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Five Tips for Oral Argument

Shaunta M Knibb

Summary

  • Do not waive rebuttal time in advance.
  • Do not read your brief to the court.
  • Know your panel.
Five Tips for Oral Argument
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Oral argument is an important aspect of an appeal. It is your opportunity to educate a panel of three judges about the key issues on appeal and to answer any questions or doubts that the judges may have. Here are five tips for an effective oral argument.

Tip No. 1: Do Not Waive Rebuttal Time in Advance

Although you may think you know your opponent’s arguments and plan to address them in your presentation, a judge may ask a question that you can address favorably for your client. Use rebuttal time to do this. You can also use rebuttal to address any misstatements by counsel or the court.

However, be professional and courteous to the court and the opposing counsel. If you disagree with a statement of counsel, be respectful in your manner of correction, and then move on. 

Tip No. 2: Do Not Read Your Brief to the Court

Reading from your brief should be unnecessary. Focus on the key legal issues and engage the court. The court is not there to listen to a speech.

Tip No. 3: Know Your Panel

Once you learn who will be on your panel of judges, research their style at oral argument so that you can be prepared. Be prepared for questions, and practice how to address pointed questions in the best manner possible for your client. Ask your colleagues to assist by participating in a mock oral argument.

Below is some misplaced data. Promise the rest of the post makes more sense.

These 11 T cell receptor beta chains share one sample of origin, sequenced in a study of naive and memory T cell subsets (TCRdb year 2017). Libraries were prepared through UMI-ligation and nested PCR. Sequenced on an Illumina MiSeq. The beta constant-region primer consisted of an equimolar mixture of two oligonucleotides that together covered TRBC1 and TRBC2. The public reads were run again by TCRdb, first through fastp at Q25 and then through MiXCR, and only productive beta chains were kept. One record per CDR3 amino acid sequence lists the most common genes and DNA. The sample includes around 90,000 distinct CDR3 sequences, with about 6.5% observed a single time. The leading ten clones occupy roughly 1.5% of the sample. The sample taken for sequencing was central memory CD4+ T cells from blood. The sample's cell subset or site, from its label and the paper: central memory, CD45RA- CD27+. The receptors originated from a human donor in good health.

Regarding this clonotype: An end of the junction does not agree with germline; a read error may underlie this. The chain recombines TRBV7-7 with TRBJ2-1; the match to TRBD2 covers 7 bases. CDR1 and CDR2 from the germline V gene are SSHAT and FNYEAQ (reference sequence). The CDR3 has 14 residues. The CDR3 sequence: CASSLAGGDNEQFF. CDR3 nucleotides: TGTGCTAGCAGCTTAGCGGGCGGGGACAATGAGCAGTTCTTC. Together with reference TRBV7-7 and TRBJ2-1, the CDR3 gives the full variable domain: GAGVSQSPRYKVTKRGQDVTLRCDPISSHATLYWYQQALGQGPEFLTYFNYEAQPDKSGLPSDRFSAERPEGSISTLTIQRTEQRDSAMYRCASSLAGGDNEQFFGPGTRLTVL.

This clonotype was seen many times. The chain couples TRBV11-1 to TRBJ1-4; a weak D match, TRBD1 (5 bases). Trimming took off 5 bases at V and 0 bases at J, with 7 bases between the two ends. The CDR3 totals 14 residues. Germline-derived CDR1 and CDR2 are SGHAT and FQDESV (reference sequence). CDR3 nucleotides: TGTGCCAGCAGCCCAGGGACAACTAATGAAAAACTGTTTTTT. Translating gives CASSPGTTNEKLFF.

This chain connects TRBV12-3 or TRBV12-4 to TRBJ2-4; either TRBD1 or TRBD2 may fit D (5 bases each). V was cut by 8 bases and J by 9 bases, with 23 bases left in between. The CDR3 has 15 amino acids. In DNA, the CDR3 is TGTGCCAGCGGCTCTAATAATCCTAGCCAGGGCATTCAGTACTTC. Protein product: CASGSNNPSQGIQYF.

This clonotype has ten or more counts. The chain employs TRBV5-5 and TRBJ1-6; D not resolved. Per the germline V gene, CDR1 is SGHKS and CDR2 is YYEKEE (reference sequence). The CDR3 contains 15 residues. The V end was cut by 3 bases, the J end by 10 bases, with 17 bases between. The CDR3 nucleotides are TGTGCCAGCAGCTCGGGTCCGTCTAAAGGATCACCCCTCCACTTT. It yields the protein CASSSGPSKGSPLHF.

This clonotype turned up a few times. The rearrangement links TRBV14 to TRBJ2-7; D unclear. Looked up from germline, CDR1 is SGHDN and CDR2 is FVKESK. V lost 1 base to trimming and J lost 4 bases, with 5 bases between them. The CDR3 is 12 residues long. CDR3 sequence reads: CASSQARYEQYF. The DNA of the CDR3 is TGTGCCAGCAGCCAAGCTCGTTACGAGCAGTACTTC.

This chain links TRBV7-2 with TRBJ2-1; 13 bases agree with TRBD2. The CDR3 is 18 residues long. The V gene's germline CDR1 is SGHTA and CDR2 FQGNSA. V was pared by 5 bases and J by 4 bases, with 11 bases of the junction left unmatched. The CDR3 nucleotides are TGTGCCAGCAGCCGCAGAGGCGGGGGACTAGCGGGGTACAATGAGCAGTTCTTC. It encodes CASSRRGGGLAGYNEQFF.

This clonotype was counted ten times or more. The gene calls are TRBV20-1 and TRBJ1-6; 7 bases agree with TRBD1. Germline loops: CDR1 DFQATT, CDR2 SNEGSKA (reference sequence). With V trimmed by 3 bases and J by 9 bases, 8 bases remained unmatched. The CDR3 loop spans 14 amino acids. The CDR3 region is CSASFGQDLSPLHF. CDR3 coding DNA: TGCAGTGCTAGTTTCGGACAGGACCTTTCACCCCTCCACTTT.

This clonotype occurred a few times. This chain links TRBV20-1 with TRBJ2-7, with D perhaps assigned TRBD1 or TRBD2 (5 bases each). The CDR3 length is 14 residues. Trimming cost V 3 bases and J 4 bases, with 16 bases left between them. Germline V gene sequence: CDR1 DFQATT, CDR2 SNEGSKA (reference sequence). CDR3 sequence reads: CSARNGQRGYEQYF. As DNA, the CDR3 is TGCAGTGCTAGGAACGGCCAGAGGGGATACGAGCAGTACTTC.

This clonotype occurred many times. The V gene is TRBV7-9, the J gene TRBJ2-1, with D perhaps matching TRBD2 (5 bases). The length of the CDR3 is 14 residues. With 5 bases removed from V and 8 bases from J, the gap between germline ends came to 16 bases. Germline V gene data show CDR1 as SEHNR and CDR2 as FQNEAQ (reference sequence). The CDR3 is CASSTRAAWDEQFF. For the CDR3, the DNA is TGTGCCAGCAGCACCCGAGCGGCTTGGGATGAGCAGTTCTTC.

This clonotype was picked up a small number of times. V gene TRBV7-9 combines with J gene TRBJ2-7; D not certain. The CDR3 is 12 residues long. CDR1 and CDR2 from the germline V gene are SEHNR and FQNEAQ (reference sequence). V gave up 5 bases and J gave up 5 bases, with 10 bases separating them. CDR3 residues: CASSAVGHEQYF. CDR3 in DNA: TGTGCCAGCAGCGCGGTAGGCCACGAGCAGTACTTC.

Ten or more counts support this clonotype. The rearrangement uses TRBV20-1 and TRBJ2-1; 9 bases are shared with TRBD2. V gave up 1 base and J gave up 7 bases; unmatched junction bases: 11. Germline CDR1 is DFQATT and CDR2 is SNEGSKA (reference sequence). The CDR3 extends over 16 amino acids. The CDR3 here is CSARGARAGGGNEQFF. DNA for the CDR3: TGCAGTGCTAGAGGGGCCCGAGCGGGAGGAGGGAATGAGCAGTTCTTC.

Tip No. 4: Listen to the Court

Anticipate that you will be asked questions. Don’t dodge questions in favor of what you want to say. If you are asked a question, listen carefully and answer. Assume that the court has a reason for its question. If you don’t know an answer, say so. It is better to be forthright. In that regard, if you must concede a point, do so.

Tip No. 5: Know Your Record

Some appeals are fact-intensive, and some are not. Either way, be prepared to cite to the record even if those cites are already in your appellate brief. If the court expresses concern about a factual issue or a ruling, assist the court with a citation.

Conclusion

Oral argument is an opportunity to further your client’s position. Use your time wisely and be a good advocate.

To learn more about oral argument, consider taking a continuing legal education (CLE) course or watching an ABA roundtable (live or recorded). An ABA roundtable about oral argument took place on December 10, 2020, called “Fundamentals of Oral Advocacy on Appeal.” 

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